The purpose of life is to be happy – so says the Dalai Lama. Jesus Christ said something similar when he said that he came so that ‘you might have life and have it to the full’. Unfortunately, however, having worked in the field of personal development for more than fourteen years, I have come to the conclusion that most people aren’t really quite sure what happiness actually means. And, perhaps, happiness has been confused with self gratification or pleasure. So what does happiness actually mean? Does it mean having lots of nice things – nice home, second home, nice cars, nice clothes, nice holidays? Because, certainly over the last few years, many people fell into the trap of judging their happiness based on these kinds of things – and of judging their happiness by comparison to the nice things that others around them had. Believe it or not, I actually had a client ‘phone me at one point to tell me that his wife was threatening to leave him because she said and I quote ‘The neighbours go on better holidays!’ ‘Help her pack her bags’, I said!

It seems to me that happiness is not about having lots of nice things. Don’t get me wrong though – it doesn’t exclude having lots of nice things, but they are not a prerequisite to happiness. Happiness is about having happy times or, as my clients day to me, ‘being gurdy!’ – a word that means something very special to myself, my family, my friends and my clients. Happiness is an inner feeling that you have that all is well with the world and your place in it. It is a feeling of wanting for nothing – not not wanting to travel further on the wonderful adventure of life’s rollercoaster – but simply of not wanting for anything right here right now.

Happiness is a now thing. And the big problem is that the normal mind is not present now, so the normal person is, in the normal course of events, unable to experience happiness. Psychology tells us that the normal subconscious mind is focused in the past, in particular on the childhood experiences that are etched on our subconscious and have made us who we are – or who we think we are! To make matters worse, the normal conscious mind is focused in the future, either looking forward to something good, wanting for something that we don’t have or, more normally, worrying about something that we don’t want to happen. In fact, as a result of all this mental turmoil, psychological research suggests that the normal mind is only one percent present. Under these circumstances it’s pretty much impossible to be happy.

To be happy, you’ve got to turn up to now – the only place and time that life is lived. In fact on the rare occasions when the normal mind does experience absolute happiness – for example, on the birth of a child or having your breath taken away by a stunning sunset – research shows that, in those fleeting moments, the mind is fully focused, fully engrossed, fully immersed in the moment. And herein lies the secret of true, lasting happiness – even in the course of our ordinary everyday lives. Remember, if you waste one moment of your ordinary everyday life being unhappy, you have wasted a precious opportunity that will never come your way again.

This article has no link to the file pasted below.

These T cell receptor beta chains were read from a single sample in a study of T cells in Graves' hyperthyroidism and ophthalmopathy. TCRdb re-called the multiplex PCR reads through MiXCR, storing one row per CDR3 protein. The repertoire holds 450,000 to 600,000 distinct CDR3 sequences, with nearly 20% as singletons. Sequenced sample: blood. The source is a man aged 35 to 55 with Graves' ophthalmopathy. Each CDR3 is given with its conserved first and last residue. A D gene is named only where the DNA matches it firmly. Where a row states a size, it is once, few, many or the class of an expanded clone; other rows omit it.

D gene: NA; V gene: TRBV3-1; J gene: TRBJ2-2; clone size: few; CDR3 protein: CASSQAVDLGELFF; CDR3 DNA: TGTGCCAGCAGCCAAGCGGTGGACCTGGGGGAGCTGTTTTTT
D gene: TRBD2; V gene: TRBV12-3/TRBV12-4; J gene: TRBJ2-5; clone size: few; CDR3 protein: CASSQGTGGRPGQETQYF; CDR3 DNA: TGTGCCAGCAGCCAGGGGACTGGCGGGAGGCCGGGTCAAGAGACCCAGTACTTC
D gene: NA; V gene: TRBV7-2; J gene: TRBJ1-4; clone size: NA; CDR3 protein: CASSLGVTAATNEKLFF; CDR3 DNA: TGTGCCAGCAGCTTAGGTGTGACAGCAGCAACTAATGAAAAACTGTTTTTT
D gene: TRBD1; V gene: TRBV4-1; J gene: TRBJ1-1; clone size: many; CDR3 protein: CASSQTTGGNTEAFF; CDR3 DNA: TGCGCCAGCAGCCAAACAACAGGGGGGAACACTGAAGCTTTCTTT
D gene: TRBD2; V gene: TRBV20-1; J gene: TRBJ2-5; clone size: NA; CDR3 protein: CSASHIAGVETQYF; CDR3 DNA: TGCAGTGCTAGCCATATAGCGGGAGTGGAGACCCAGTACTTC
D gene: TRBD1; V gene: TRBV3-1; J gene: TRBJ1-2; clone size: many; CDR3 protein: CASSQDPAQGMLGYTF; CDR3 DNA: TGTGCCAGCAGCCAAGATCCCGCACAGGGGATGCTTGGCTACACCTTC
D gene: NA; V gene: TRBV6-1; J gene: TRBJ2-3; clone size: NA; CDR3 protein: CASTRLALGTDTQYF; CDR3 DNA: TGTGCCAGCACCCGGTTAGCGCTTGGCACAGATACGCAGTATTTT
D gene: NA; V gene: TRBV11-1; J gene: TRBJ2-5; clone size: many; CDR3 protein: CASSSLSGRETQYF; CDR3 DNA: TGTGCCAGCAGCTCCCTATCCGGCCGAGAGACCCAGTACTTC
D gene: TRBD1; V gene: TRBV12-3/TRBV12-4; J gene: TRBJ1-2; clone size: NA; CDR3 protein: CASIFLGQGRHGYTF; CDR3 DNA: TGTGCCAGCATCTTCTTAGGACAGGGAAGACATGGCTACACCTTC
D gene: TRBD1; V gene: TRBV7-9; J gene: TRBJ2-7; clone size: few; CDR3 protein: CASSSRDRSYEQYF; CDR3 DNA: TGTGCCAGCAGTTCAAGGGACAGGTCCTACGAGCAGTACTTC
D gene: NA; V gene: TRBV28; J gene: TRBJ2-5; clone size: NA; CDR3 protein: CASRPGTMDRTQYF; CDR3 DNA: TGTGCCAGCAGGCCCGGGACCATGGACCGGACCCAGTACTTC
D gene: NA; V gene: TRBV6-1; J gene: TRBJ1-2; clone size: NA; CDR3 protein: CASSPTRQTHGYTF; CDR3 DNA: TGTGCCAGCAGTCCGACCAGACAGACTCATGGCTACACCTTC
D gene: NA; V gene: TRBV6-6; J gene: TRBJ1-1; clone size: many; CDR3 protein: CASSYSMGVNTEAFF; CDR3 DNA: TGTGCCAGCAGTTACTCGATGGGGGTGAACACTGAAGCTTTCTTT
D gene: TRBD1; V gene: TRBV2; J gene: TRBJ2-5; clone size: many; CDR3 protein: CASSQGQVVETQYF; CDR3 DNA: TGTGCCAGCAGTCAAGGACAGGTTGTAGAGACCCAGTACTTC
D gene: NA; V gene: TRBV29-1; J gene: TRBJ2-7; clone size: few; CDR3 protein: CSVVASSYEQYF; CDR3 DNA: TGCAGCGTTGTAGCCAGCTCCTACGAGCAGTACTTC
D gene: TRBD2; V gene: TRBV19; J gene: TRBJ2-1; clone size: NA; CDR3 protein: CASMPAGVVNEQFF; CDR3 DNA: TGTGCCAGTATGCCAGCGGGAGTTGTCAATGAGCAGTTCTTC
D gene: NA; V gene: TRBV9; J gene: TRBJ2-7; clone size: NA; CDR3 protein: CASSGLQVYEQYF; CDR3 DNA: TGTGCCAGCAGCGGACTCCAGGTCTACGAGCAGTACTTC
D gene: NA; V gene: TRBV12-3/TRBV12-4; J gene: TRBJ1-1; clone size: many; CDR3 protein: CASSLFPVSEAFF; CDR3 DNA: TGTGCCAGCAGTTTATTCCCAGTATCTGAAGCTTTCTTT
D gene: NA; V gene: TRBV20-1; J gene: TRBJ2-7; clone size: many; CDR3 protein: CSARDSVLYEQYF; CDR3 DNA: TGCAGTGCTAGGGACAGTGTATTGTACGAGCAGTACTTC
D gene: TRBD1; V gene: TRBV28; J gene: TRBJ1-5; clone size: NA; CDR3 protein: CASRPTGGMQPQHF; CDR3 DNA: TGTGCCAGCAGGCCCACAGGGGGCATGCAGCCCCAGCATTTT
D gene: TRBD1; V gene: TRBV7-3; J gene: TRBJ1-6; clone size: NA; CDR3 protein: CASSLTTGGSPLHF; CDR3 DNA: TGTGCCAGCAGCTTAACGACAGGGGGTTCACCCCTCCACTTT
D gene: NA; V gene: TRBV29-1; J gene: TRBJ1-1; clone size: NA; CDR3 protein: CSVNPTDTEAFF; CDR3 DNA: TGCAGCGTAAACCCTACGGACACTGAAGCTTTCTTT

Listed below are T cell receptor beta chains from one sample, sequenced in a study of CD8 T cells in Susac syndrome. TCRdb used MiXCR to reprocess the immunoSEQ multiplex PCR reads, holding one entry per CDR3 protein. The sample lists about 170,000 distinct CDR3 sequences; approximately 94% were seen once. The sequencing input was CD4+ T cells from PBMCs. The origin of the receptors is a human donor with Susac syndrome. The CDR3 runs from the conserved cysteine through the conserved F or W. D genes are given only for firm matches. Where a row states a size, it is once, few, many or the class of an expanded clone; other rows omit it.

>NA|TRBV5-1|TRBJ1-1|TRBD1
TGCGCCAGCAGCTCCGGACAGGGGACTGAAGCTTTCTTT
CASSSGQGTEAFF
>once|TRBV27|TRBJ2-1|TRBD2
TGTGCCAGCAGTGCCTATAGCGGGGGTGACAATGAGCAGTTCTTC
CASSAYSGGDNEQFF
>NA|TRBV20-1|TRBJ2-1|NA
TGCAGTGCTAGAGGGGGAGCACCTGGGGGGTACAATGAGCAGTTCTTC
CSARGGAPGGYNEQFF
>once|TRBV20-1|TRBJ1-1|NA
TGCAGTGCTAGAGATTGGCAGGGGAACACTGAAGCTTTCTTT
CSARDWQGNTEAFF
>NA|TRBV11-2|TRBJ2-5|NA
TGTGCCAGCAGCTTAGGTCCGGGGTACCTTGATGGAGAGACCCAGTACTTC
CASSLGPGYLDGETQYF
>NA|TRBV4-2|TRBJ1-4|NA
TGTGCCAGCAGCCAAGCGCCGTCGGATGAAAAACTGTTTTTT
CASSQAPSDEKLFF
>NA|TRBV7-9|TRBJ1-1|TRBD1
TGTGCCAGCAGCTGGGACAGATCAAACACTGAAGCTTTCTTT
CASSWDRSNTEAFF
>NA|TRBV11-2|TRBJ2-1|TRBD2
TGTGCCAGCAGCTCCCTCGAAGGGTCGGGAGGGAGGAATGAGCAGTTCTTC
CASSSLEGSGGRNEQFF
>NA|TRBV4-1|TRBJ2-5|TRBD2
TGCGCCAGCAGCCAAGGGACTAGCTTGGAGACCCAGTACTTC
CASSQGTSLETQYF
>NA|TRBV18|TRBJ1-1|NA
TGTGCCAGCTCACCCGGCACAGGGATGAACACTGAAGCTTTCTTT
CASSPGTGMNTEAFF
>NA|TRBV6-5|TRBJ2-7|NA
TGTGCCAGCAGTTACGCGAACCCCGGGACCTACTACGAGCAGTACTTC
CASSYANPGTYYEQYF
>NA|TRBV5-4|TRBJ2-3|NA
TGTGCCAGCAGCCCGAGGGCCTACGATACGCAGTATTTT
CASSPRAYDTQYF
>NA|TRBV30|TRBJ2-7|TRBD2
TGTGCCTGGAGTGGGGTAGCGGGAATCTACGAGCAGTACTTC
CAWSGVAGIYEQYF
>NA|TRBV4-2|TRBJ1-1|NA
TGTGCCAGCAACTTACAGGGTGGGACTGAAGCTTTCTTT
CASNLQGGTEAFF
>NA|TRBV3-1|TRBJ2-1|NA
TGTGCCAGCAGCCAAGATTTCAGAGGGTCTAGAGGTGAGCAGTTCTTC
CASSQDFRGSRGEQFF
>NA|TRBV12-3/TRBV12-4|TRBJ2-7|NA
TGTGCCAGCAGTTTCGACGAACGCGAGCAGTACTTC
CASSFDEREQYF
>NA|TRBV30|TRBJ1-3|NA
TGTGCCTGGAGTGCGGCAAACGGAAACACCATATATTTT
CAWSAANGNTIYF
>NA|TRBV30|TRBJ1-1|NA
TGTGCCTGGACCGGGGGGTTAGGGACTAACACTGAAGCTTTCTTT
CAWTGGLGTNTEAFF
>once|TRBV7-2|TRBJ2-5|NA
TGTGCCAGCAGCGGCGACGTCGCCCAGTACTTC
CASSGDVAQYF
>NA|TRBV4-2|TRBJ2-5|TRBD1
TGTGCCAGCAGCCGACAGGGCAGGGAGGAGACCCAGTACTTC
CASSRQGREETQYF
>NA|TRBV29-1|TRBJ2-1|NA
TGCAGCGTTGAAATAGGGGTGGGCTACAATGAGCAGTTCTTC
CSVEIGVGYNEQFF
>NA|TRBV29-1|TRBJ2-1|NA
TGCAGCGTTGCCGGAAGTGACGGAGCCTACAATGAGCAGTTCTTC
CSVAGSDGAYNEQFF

In other words, regardless of what you’re doing or where you find yourself, you have the capacity to be happy – and a free and happy mind is a mind that is alert and open to all the possibilities and opportunities that real living has to offer – right here, right now. However, it takes a focused and attentive mind to be present. This level of focus doesn’t come naturally to us as adults but it was second nature to us as children – that’s how we learned everything that we learned during our formative years, when our minds were sponge-like.

You’ve got to re-learn how to focus – or, plainly and simply, pay attention to the reality of the here and now rather than letting your mind take you on the Ghost Train ride of living in the past or worrying about the future. And you don’t need any special equipment or expensive training courses to re-train yourself – you’re fully equipped just as you are. You have five senses – you can see, feel, hear, smell and taste. When you were a child you made full use of those senses and really experienced your world. As an adult you pay almost no attention to your senses at all – instead, your subconscious mind makes up your mind for you in relation to what’s going on now, using what it learned during your formative years as its basis for decision making. Crazy!

So, you’ve got to come to your senses – literally. You’ve got to start deliberately start paying attention to what and who you see, feel, here, smell and taste – you’ve got to engross and immerse yourself in the moment, in the same way you’re immersed when you hit that all too rare natural high. Once you start doing this – on a regular and daily basis – you won’t have to go in search of happiness – it will simply find you. It is that simple to be simply happy.

Author's Bio: 

Willie Horton has been enabling his clients live their dream since he launched is now acclaimed two-day Personal Development Seminars all the way back in 1996. His clients include top leaders in major corporations such as Pfizer, Deloitte, Nestle, Merrill Lynch, Wyeth, KPMG, G4S and Allergan together with everyone from the stay-at-home parent to sports-people. An Irish ex-banker and ex-accountant, he lives in the French Alps from where he travels the world as a much sought after motivational speaker and mentor. In 2008 he launched Gurdy.Net where is self-help seminars are now online. For more information visit Willie Horton’s Personal Development Website Gurdy.Net